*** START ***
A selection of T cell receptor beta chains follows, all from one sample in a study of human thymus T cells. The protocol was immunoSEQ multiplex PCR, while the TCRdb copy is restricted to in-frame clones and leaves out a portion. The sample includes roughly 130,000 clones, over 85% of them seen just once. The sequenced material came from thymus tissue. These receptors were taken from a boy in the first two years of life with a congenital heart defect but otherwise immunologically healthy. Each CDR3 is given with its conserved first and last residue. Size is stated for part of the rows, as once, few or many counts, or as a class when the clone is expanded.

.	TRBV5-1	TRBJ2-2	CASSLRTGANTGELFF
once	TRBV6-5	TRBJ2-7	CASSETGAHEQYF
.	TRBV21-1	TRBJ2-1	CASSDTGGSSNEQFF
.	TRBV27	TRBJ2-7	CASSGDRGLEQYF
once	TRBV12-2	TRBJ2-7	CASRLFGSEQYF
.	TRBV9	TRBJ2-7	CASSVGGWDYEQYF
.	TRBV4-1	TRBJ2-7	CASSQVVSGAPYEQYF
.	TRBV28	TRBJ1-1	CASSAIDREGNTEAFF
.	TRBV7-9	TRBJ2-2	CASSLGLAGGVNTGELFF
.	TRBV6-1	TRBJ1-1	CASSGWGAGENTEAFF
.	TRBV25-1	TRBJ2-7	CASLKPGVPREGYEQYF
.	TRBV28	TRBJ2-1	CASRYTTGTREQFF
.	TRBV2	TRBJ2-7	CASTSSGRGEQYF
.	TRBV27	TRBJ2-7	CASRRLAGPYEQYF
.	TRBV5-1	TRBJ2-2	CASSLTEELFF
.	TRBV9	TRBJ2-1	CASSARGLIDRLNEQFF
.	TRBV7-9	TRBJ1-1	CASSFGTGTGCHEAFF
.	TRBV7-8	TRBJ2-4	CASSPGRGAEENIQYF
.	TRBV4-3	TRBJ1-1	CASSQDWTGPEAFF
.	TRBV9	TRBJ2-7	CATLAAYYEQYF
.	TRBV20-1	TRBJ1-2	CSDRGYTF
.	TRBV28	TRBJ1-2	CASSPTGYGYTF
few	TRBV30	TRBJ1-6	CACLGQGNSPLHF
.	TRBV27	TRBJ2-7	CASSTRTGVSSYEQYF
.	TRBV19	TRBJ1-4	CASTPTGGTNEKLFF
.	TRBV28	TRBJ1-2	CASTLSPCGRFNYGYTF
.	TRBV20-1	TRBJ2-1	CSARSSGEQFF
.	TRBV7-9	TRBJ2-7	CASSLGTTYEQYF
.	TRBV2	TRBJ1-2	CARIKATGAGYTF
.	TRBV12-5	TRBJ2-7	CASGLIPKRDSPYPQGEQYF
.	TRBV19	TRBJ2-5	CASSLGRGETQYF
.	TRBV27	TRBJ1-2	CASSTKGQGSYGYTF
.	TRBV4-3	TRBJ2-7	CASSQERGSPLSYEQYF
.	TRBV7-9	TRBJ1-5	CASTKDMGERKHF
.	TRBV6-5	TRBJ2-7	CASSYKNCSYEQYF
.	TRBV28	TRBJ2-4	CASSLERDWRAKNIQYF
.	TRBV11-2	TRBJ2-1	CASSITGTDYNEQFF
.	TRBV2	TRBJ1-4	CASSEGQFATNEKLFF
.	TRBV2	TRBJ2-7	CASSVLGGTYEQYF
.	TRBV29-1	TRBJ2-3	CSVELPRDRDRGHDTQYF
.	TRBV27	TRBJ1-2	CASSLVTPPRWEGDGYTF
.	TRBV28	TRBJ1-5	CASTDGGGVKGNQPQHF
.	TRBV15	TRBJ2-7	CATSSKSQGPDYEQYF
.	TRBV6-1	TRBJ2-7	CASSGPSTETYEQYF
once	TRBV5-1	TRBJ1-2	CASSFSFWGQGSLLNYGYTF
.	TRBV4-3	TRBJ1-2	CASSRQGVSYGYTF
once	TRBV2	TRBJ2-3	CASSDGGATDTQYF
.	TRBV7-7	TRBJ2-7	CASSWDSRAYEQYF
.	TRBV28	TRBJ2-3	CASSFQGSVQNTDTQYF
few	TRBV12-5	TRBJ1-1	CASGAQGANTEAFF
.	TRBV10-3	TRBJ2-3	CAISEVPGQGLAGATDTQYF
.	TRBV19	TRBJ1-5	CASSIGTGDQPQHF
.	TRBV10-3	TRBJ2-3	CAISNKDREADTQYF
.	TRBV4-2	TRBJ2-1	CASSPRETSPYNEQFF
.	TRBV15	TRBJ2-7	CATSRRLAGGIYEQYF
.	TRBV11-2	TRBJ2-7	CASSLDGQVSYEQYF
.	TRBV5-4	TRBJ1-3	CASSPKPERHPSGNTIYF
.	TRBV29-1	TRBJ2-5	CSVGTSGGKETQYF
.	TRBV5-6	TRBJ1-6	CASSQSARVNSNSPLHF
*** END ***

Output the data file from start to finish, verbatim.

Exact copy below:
A selection of T cell receptor beta chains follows, all from one sample in a study of human thymus T cells. The protocol was immunoSEQ multiplex PCR, while the TCRdb copy is restricted to in-frame clones and leaves out a portion. The sample includes roughly 130,000 clones, over 85% of them seen just once. The sequenced material came from thymus tissue. These receptors were taken from a boy in the first two years of life with a congenital heart defect but otherwise immunologically healthy. Each CDR3 is given with its conserved first and last residue. Size is stated for part of the rows, as once, few or many counts, or as a class when the clone is expanded.

.	TRBV5-1	TRBJ2-2	CASSLRTGANTGELFF
once	TRBV6-5	TRBJ2-7	CASSETGAHEQYF
.	TRBV21-1	TRBJ2-1	CASSDTGGSSNEQFF
.	TRBV27	TRBJ2-7	CASSGDRGLEQYF
once	TRBV12-2	TRBJ2-7	CASRLFGSEQYF
.	TRBV9	TRBJ2-7	CASSVGGWDYEQYF
.	TRBV4-1	TRBJ2-7	CASSQVVSGAPYEQYF
.	TRBV28	TRBJ1-1	CASSAIDREGNTEAFF
.	TRBV7-9	TRBJ2-2	CASSLGLAGGVNTGELFF
.	TRBV6-1	TRBJ1-1	CASSGWGAGENTEAFF
.	TRBV25-1	TRBJ2-7	CASLKPGVPREGYEQYF
.	TRBV28	TRBJ2-1	CASRYTTGTREQFF
.	TRBV2	TRBJ2-7	CASTSSGRGEQYF
.	TRBV27	TRBJ2-7	CASRRLAGPYEQYF
.	TRBV5-1	TRBJ2-2	CASSLTEELFF
.	TRBV9	TRBJ2-1	CASSARGLIDRLNEQFF
.	TRBV7-9	TRBJ1-1	CASSFGTGTGCHEAFF
.	TRBV7-8	TRBJ2-4	CASSPGRGAEENIQYF
.	TRBV4-3	TRBJ1-1	CASSQDWTGPEAFF
.	TRBV9	TRBJ2-7	CATLAAYYEQYF
.	TRBV20-1	TRBJ1-2	CSDRGYTF
.	TRBV28	TRBJ1-2	CASSPTGYGYTF
few	TRBV30	TRBJ1-6	CACLGQGNSPLHF
.	TRBV27	TRBJ2-7	CASSTRTGVSSYEQYF
.	TRBV19	TRBJ1-4	CASTPTGGTNEKLFF
.	TRBV28	TRBJ1-2	CASTLSPCGRFNYGYTF
.	TRBV20-1	TRBJ2-1	CSARSSGEQFF
.	TRBV7-9	TRBJ2-7	CASSLGTTYEQYF
.	TRBV2	TRBJ1-2	CARIKATGAGYTF
.	TRBV12-5	TRBJ2-7	CASGLIPKRDSPYPQGEQYF
.	TRBV19	TRBJ2-5	CASSLGRGETQYF
.	TRBV27	TRBJ1-2	CASSTKGQGSYGYTF
.	TRBV4-3	TRBJ2-7	CASSQERGSPLSYEQYF
.	TRBV7-9	TRBJ1-5	CASTKDMGERKHF
.	TRBV6-5	TRBJ2-7	CASSYKNCSYEQYF
.	TRBV28	TRBJ2-4	CASSLERDWRAKNIQYF
.	TRBV11-2	TRBJ2-1	CASSITGTDYNEQFF
.	TRBV2	TRBJ1-4	CASSEGQFATNEKLFF
.	TRBV2	TRBJ2-7	CASSVLGGTYEQYF
.	TRBV29-1	TRBJ2-3	CSVELPRDRDRGHDTQYF
.	TRBV27	TRBJ1-2	CASSLVTPPRWEGDGYTF
.	TRBV28	TRBJ1-5	CASTDGGGVKGNQPQHF
.	TRBV15	TRBJ2-7	CATSSKSQGPDYEQYF
.	TRBV6-1	TRBJ2-7	CASSGPSTETYEQYF
once	TRBV5-1	TRBJ1-2	CASSFSFWGQGSLLNYGYTF
.	TRBV4-3	TRBJ1-2	CASSRQGVSYGYTF
once	TRBV2	TRBJ2-3	CASSDGGATDTQYF
.	TRBV7-7	TRBJ2-7	CASSWDSRAYEQYF
.	TRBV28	TRBJ2-3	CASSFQGSVQNTDTQYF
few	TRBV12-5	TRBJ1-1	CASGAQGANTEAFF
.	TRBV10-3	TRBJ2-3	CAISEVPGQGLAGATDTQYF
.	TRBV19	TRBJ1-5	CASSIGTGDQPQHF
.	TRBV10-3	TRBJ2-3	CAISNKDREADTQYF
.	TRBV4-2	TRBJ2-1	CASSPRETSPYNEQFF
.	TRBV15	TRBJ2-7	CATSRRLAGGIYEQYF
.	TRBV11-2	TRBJ2-7	CASSLDGQVSYEQYF
.	TRBV5-4	TRBJ1-3	CASSPKPERHPSGNTIYF
.	TRBV29-1	TRBJ2-5	CSVGTSGGKETQYF
.	TRBV5-6	TRBJ1-6	CASSQSARVNSNSPLHF